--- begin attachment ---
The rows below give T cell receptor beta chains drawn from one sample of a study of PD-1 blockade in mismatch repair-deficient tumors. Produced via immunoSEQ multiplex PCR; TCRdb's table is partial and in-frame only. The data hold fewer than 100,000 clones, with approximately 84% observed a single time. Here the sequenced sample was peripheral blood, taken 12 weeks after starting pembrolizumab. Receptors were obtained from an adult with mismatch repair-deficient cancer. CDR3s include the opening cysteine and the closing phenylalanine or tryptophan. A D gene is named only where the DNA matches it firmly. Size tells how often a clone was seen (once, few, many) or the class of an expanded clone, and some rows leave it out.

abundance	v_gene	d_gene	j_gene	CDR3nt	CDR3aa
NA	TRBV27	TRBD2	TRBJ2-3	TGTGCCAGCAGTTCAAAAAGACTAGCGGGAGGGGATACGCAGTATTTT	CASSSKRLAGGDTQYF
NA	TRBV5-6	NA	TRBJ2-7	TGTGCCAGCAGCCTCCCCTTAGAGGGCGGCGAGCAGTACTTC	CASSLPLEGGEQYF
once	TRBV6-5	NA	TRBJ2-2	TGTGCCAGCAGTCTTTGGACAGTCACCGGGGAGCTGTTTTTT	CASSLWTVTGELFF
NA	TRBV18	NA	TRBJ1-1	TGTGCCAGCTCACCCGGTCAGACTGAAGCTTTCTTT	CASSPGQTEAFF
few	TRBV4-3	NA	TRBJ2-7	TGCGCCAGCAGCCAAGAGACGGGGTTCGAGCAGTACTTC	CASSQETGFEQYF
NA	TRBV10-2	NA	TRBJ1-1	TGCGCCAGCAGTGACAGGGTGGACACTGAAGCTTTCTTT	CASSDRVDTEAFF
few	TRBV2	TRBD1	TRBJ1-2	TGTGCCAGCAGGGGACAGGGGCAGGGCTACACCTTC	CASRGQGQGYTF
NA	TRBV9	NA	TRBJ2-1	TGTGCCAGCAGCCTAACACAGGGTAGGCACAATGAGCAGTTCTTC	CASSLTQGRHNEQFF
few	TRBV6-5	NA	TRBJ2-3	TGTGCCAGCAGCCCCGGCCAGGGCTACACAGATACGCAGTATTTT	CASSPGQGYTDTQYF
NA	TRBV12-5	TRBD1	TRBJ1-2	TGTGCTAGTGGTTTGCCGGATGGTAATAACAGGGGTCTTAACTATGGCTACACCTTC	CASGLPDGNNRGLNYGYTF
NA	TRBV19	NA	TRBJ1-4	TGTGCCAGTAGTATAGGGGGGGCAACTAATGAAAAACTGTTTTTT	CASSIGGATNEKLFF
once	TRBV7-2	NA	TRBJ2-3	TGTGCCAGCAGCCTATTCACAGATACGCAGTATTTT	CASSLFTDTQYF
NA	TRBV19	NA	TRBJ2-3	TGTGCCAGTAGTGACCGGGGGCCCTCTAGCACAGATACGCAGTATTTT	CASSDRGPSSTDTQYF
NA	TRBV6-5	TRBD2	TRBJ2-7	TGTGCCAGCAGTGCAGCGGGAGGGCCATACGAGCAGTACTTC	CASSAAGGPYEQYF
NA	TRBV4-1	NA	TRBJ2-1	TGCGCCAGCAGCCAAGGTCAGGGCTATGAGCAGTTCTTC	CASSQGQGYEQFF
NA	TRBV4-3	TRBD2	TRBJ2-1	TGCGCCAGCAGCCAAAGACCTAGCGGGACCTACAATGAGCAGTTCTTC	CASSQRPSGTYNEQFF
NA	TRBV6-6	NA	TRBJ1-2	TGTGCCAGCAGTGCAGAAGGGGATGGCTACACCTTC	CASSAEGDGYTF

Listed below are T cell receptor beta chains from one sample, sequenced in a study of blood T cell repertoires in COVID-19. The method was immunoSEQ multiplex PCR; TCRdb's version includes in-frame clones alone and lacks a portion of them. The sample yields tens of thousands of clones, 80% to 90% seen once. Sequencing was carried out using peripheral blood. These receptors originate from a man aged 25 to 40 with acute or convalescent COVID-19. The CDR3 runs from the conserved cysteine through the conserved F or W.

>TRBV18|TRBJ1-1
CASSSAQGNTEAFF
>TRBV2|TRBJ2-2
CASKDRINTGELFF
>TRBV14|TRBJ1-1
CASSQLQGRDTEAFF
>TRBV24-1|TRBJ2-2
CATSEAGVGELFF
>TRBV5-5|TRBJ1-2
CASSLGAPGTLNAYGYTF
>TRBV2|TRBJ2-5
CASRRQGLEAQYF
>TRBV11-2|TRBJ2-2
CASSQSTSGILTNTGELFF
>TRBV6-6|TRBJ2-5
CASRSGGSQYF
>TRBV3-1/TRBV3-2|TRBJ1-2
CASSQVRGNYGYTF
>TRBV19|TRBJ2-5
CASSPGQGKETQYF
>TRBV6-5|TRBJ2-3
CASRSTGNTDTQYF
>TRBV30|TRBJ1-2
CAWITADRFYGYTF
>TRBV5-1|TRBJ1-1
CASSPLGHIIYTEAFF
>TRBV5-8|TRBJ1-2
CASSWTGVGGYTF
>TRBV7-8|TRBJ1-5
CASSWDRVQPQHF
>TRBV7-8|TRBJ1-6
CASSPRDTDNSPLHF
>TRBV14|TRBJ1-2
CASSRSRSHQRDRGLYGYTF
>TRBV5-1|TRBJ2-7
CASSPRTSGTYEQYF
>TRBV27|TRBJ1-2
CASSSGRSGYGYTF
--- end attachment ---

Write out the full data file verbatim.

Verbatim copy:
The rows below give T cell receptor beta chains drawn from one sample of a study of PD-1 blockade in mismatch repair-deficient tumors. Produced via immunoSEQ multiplex PCR; TCRdb's table is partial and in-frame only. The data hold fewer than 100,000 clones, with approximately 84% observed a single time. Here the sequenced sample was peripheral blood, taken 12 weeks after starting pembrolizumab. Receptors were obtained from an adult with mismatch repair-deficient cancer. CDR3s include the opening cysteine and the closing phenylalanine or tryptophan. A D gene is named only where the DNA matches it firmly. Size tells how often a clone was seen (once, few, many) or the class of an expanded clone, and some rows leave it out.

abundance	v_gene	d_gene	j_gene	CDR3nt	CDR3aa
NA	TRBV27	TRBD2	TRBJ2-3	TGTGCCAGCAGTTCAAAAAGACTAGCGGGAGGGGATACGCAGTATTTT	CASSSKRLAGGDTQYF
NA	TRBV5-6	NA	TRBJ2-7	TGTGCCAGCAGCCTCCCCTTAGAGGGCGGCGAGCAGTACTTC	CASSLPLEGGEQYF
once	TRBV6-5	NA	TRBJ2-2	TGTGCCAGCAGTCTTTGGACAGTCACCGGGGAGCTGTTTTTT	CASSLWTVTGELFF
NA	TRBV18	NA	TRBJ1-1	TGTGCCAGCTCACCCGGTCAGACTGAAGCTTTCTTT	CASSPGQTEAFF
few	TRBV4-3	NA	TRBJ2-7	TGCGCCAGCAGCCAAGAGACGGGGTTCGAGCAGTACTTC	CASSQETGFEQYF
NA	TRBV10-2	NA	TRBJ1-1	TGCGCCAGCAGTGACAGGGTGGACACTGAAGCTTTCTTT	CASSDRVDTEAFF
few	TRBV2	TRBD1	TRBJ1-2	TGTGCCAGCAGGGGACAGGGGCAGGGCTACACCTTC	CASRGQGQGYTF
NA	TRBV9	NA	TRBJ2-1	TGTGCCAGCAGCCTAACACAGGGTAGGCACAATGAGCAGTTCTTC	CASSLTQGRHNEQFF
few	TRBV6-5	NA	TRBJ2-3	TGTGCCAGCAGCCCCGGCCAGGGCTACACAGATACGCAGTATTTT	CASSPGQGYTDTQYF
NA	TRBV12-5	TRBD1	TRBJ1-2	TGTGCTAGTGGTTTGCCGGATGGTAATAACAGGGGTCTTAACTATGGCTACACCTTC	CASGLPDGNNRGLNYGYTF
NA	TRBV19	NA	TRBJ1-4	TGTGCCAGTAGTATAGGGGGGGCAACTAATGAAAAACTGTTTTTT	CASSIGGATNEKLFF
once	TRBV7-2	NA	TRBJ2-3	TGTGCCAGCAGCCTATTCACAGATACGCAGTATTTT	CASSLFTDTQYF
NA	TRBV19	NA	TRBJ2-3	TGTGCCAGTAGTGACCGGGGGCCCTCTAGCACAGATACGCAGTATTTT	CASSDRGPSSTDTQYF
NA	TRBV6-5	TRBD2	TRBJ2-7	TGTGCCAGCAGTGCAGCGGGAGGGCCATACGAGCAGTACTTC	CASSAAGGPYEQYF
NA	TRBV4-1	NA	TRBJ2-1	TGCGCCAGCAGCCAAGGTCAGGGCTATGAGCAGTTCTTC	CASSQGQGYEQFF
NA	TRBV4-3	TRBD2	TRBJ2-1	TGCGCCAGCAGCCAAAGACCTAGCGGGACCTACAATGAGCAGTTCTTC	CASSQRPSGTYNEQFF
NA	TRBV6-6	NA	TRBJ1-2	TGTGCCAGCAGTGCAGAAGGGGATGGCTACACCTTC	CASSAEGDGYTF

Listed below are T cell receptor beta chains from one sample, sequenced in a study of blood T cell repertoires in COVID-19. The method was immunoSEQ multiplex PCR; TCRdb's version includes in-frame clones alone and lacks a portion of them. The sample yields tens of thousands of clones, 80% to 90% seen once. Sequencing was carried out using peripheral blood. These receptors originate from a man aged 25 to 40 with acute or convalescent COVID-19. The CDR3 runs from the conserved cysteine through the conserved F or W.

>TRBV18|TRBJ1-1
CASSSAQGNTEAFF
>TRBV2|TRBJ2-2
CASKDRINTGELFF
>TRBV14|TRBJ1-1
CASSQLQGRDTEAFF
>TRBV24-1|TRBJ2-2
CATSEAGVGELFF
>TRBV5-5|TRBJ1-2
CASSLGAPGTLNAYGYTF
>TRBV2|TRBJ2-5
CASRRQGLEAQYF
>TRBV11-2|TRBJ2-2
CASSQSTSGILTNTGELFF
>TRBV6-6|TRBJ2-5
CASRSGGSQYF
>TRBV3-1/TRBV3-2|TRBJ1-2
CASSQVRGNYGYTF
>TRBV19|TRBJ2-5
CASSPGQGKETQYF
>TRBV6-5|TRBJ2-3
CASRSTGNTDTQYF
>TRBV30|TRBJ1-2
CAWITADRFYGYTF
>TRBV5-1|TRBJ1-1
CASSPLGHIIYTEAFF
>TRBV5-8|TRBJ1-2
CASSWTGVGGYTF
>TRBV7-8|TRBJ1-5
CASSWDRVQPQHF
>TRBV7-8|TRBJ1-6
CASSPRDTDNSPLHF
>TRBV14|TRBJ1-2
CASSRSRSHQRDRGLYGYTF
>TRBV5-1|TRBJ2-7
CASSPRTSGTYEQYF
>TRBV27|TRBJ1-2
CASSSGRSGYGYTF